In a few short hours the year 1863 will be numbered with the years that are past. Its great events, its battles won and its battles lost, its fields of carnage and bloodshed, its mighty hopes and expectations, its fond anticipations, its sin and sorrow, its suffering and toiling are almost ended. They have passed before us, shifting scenes in the great drama of life, and as the year 1864 opens up before us, we will miss many actors who have figured conspicuously before the country, during the year. The one most missed will be Jackson. He is fallen. The places that once knew him will know him no more forever. Never has the army before or since been half so much affected as it was by his death. They could look defeat cheerfully in the face knowing that finally they would triumph, but when Stonewall Jackson died, a sad and solemn gloom seemed to hang over the entire army, and this feeling pervaded the hearts of all. We will always have to acknowledge the battle of Chancellorsville, though such a brilliant victory, dearly won by the death of this God-like man. Many have been swept from the stage of action and the cry goes up from many bleeding hearts, "Oh, Lord, how long?" Our brothers go halting by on crutches; our husbands, our fathers languish and die in the hundreds and thousands of hospitals scattered all over the South. And again the cry, "Oh, God, stay thy hand!" And still the war goes on.
We have met with many reverses during the year, but the spirit of our people remains unbroken, and always rises equal to the occasion. We are learning to bear misfortune, and we must expect to bear still more. I expect to see during the coming year a larger portion of our country subjected to Yankee rule than has been at any previous time. Our armies are growing smaller day by day, and we have not the men to supply the places of those who fall in battle. It seems to me that we should fight only when some decided and important result is to be obtained, and save men as much as possible. Meanwhile our people at home where the foe has possession should remain quiet, take no step toward forming a state government in accordance with Lincoln's directions [in December 1863, Lincoln outlined steps that conquered Southern states could take to return to the Union], treat all citizens of the U.S. as invaders and enemies, let them have nothing except what is taken by force, show no desireto have anything to do with the U.S. Government, and the Yankees will soon find that it will require a standing army in every Southern state to enforce their laws. A great party will be raised up in the North who will demand that the war shall cease, and it will cease. Such a party is growing now, and is becoming stronger every day. But enough, 'tis almost midnight and as soon as the New year comes, I must lay myself away on my shelf.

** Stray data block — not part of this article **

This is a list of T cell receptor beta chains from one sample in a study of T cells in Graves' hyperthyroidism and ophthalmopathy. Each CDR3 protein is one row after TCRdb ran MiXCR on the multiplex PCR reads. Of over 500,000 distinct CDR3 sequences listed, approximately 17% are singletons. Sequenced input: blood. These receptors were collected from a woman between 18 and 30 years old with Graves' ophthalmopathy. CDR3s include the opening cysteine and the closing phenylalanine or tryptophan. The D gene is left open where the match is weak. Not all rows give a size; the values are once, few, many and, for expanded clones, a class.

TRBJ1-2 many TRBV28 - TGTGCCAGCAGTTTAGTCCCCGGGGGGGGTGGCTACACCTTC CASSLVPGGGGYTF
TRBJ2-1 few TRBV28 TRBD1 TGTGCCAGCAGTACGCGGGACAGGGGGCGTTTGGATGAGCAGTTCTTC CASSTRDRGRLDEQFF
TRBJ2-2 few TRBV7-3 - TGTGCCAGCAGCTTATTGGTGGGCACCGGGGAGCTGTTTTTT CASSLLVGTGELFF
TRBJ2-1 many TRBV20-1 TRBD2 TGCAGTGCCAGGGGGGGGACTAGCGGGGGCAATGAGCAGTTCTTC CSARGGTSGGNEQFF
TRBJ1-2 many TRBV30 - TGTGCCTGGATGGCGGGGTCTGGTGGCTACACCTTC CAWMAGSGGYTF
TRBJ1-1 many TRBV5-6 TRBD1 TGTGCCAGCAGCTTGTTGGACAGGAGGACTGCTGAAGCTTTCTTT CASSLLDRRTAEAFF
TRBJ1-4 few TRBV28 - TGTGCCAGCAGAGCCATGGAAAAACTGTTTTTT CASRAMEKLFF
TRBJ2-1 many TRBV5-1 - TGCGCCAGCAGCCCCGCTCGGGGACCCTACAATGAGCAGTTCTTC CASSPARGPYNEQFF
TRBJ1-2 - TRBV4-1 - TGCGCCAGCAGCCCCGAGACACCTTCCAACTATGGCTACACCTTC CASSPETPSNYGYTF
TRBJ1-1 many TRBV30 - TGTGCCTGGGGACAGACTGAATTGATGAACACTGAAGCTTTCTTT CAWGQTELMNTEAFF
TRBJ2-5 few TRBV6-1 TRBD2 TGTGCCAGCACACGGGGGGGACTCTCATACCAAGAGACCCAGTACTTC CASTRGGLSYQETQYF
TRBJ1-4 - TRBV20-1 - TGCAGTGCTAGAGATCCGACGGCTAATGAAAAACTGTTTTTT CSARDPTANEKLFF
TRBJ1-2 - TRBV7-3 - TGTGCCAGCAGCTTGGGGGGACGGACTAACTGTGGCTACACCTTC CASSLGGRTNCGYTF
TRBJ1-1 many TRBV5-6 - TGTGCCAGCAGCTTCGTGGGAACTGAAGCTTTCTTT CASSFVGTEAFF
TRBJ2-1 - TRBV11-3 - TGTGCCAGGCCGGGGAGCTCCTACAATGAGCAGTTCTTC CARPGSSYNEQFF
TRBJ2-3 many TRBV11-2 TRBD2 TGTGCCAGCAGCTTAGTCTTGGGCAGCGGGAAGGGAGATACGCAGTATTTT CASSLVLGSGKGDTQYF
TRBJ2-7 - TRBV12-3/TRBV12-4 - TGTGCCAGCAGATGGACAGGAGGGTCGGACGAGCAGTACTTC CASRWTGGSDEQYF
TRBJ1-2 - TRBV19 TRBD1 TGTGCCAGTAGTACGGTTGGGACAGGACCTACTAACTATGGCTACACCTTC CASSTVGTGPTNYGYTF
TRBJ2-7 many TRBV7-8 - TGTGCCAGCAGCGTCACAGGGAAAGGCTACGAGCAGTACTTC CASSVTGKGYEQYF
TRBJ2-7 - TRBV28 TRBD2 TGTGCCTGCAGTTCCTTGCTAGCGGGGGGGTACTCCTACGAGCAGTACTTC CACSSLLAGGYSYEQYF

What happened next . . .
During much of 1864, it seemed that Patterson's wish to see Lincoln defeated in the 1864 elections might actually come true. Early in the year, strong Union armies under the command of Ulysses S. Grant and William T. Sherman (1820–1891) marched into Southern territory in order to destroy the major rebel armies still in existence. They pursued smaller Confederate armies under the command of Robert E. Lee and Joseph Johnston (1807–1891) all over the South, but they could never quite catch them.